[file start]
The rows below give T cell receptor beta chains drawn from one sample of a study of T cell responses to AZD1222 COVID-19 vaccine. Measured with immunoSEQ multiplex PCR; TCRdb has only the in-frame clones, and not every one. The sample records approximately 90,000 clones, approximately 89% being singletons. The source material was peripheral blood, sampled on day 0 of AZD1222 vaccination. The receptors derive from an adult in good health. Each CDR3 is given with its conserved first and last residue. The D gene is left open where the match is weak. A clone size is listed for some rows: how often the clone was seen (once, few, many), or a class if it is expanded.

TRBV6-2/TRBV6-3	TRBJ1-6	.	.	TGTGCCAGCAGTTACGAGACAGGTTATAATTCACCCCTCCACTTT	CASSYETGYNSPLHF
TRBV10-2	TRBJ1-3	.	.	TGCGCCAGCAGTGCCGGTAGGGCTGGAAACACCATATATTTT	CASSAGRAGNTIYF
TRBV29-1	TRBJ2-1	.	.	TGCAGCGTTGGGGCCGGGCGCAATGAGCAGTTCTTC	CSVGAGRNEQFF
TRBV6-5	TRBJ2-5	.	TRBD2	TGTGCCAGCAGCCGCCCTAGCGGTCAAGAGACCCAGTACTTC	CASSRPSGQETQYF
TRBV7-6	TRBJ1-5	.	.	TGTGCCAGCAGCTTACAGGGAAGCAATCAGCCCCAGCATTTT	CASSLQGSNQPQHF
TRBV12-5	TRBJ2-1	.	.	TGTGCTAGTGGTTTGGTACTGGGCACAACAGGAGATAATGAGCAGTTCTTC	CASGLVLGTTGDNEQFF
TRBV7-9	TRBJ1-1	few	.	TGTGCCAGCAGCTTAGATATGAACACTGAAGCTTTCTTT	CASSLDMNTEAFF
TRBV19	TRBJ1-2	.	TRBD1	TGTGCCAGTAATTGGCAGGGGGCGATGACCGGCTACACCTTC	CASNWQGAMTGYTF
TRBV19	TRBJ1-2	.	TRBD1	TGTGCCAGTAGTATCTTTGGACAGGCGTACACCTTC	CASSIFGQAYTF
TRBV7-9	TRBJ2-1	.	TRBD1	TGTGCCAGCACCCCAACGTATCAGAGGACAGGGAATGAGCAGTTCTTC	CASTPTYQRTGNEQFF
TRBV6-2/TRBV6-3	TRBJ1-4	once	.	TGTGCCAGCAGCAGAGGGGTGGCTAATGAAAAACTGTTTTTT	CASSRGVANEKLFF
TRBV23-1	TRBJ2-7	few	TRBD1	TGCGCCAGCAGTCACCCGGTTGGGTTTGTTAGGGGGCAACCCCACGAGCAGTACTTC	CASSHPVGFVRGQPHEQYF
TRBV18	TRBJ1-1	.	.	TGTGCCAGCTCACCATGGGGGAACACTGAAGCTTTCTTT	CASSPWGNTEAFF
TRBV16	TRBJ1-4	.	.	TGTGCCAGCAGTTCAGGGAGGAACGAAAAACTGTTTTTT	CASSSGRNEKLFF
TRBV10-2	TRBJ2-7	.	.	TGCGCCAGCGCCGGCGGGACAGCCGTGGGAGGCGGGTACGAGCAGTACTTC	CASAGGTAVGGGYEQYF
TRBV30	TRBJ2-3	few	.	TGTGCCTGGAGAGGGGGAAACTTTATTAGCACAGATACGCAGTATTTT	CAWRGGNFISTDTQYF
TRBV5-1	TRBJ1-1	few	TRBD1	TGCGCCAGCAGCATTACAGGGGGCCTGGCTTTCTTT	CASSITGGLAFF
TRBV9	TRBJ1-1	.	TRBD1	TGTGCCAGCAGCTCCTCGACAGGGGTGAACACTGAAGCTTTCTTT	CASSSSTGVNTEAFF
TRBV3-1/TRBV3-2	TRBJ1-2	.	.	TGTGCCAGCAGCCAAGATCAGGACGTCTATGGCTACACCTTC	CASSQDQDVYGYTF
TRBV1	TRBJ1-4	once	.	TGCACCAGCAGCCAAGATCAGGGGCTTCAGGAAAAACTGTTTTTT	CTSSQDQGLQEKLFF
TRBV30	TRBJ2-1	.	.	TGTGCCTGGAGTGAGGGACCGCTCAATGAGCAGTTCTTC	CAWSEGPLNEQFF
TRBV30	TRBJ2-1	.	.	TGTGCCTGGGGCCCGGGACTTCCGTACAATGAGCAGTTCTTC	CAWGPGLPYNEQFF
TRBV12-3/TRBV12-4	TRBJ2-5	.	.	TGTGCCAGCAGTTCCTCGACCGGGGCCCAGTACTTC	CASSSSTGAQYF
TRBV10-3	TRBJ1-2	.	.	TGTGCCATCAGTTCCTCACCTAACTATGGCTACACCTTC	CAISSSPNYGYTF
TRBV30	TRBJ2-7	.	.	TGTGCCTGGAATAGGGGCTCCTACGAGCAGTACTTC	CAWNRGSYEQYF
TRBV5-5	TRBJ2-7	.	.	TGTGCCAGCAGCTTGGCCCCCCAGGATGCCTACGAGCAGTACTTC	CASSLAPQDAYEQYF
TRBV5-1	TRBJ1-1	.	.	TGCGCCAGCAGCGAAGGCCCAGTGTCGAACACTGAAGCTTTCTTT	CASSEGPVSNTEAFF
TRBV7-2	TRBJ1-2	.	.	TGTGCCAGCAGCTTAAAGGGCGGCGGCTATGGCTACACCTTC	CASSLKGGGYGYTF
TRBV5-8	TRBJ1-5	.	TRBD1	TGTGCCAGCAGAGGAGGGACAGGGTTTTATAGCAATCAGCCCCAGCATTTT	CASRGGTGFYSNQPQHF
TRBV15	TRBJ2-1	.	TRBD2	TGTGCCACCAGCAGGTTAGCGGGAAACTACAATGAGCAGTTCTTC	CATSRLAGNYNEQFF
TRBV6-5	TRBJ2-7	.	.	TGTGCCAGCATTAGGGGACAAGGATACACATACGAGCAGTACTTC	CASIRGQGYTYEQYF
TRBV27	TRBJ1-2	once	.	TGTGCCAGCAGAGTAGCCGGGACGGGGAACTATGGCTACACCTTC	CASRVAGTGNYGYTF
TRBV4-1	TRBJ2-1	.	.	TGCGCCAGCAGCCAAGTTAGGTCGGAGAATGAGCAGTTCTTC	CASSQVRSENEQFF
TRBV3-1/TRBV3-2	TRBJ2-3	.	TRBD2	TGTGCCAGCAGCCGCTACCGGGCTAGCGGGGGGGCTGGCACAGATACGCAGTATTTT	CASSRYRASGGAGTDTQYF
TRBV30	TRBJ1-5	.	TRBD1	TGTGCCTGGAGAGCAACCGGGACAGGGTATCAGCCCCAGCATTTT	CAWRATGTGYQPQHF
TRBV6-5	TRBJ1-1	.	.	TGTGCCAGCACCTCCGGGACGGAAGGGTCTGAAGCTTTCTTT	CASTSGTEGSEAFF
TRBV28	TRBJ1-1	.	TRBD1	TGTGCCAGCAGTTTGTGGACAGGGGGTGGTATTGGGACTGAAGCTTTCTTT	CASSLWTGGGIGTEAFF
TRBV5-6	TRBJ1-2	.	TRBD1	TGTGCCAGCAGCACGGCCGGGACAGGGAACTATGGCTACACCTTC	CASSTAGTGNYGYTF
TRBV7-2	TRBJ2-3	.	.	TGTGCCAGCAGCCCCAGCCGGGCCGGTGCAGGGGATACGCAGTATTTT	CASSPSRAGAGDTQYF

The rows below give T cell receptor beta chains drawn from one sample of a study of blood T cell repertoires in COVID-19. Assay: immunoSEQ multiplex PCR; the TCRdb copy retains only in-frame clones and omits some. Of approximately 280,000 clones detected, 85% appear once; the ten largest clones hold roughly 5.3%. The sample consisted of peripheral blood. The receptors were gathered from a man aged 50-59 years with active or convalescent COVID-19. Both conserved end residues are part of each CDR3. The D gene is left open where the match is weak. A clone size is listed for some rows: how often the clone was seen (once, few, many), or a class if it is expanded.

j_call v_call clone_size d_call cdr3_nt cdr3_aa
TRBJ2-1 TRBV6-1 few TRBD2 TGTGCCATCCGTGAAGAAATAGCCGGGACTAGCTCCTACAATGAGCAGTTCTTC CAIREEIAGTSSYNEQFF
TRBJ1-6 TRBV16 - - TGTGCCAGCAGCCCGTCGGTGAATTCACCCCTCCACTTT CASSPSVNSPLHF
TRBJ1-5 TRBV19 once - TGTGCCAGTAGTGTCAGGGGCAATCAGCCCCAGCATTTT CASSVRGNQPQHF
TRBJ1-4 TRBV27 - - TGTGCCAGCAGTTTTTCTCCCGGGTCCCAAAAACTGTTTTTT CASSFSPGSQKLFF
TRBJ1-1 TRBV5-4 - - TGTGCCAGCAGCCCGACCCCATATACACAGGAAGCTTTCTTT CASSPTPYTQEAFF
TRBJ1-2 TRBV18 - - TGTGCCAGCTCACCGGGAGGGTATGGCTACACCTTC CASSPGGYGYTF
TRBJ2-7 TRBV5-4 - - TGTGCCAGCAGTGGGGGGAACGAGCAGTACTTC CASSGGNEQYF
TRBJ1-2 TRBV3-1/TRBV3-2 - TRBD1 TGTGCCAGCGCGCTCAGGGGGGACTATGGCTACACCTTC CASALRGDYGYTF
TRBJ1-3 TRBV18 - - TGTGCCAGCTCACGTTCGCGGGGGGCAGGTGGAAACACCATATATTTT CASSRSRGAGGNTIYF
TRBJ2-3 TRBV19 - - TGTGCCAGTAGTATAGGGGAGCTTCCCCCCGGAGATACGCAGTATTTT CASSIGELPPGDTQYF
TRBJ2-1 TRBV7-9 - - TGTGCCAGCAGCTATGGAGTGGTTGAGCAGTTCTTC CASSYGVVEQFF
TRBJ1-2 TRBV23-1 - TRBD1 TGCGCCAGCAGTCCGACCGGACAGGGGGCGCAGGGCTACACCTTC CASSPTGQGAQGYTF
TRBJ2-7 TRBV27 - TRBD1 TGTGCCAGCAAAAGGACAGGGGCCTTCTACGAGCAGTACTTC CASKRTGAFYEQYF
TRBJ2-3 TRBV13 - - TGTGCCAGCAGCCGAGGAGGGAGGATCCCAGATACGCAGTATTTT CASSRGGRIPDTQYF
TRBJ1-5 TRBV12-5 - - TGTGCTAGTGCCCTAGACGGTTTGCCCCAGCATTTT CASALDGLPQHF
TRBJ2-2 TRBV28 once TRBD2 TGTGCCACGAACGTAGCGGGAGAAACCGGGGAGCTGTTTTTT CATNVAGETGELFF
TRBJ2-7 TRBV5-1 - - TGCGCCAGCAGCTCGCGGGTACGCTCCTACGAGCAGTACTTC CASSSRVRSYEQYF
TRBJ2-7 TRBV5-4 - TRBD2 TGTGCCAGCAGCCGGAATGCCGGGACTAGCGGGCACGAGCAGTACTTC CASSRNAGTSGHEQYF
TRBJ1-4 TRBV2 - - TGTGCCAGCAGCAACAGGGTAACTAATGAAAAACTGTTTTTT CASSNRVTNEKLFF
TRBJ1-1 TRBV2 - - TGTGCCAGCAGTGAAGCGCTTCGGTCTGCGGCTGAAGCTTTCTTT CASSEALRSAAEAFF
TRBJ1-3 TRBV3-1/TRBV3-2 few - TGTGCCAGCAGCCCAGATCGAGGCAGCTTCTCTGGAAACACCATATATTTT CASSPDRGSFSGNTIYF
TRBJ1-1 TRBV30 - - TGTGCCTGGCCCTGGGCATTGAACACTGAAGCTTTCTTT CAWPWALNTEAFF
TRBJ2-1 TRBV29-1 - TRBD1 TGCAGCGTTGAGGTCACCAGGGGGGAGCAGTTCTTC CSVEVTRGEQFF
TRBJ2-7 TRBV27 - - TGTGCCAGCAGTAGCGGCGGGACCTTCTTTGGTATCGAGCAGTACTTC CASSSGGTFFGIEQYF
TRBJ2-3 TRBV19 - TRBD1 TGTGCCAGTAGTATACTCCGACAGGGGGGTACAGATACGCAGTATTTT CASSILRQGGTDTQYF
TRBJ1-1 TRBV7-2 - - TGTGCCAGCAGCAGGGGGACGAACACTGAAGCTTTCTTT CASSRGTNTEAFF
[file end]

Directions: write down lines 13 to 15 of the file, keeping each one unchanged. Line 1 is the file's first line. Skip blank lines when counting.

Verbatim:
TRBV23-1	TRBJ2-7	few	TRBD1	TGCGCCAGCAGTCACCCGGTTGGGTTTGTTAGGGGGCAACCCCACGAGCAGTACTTC	CASSHPVGFVRGQPHEQYF
TRBV18	TRBJ1-1	.	.	TGTGCCAGCTCACCATGGGGGAACACTGAAGCTTTCTTT	CASSPWGNTEAFF
TRBV16	TRBJ1-4	.	.	TGTGCCAGCAGTTCAGGGAGGAACGAAAAACTGTTTTTT	CASSSGRNEKLFF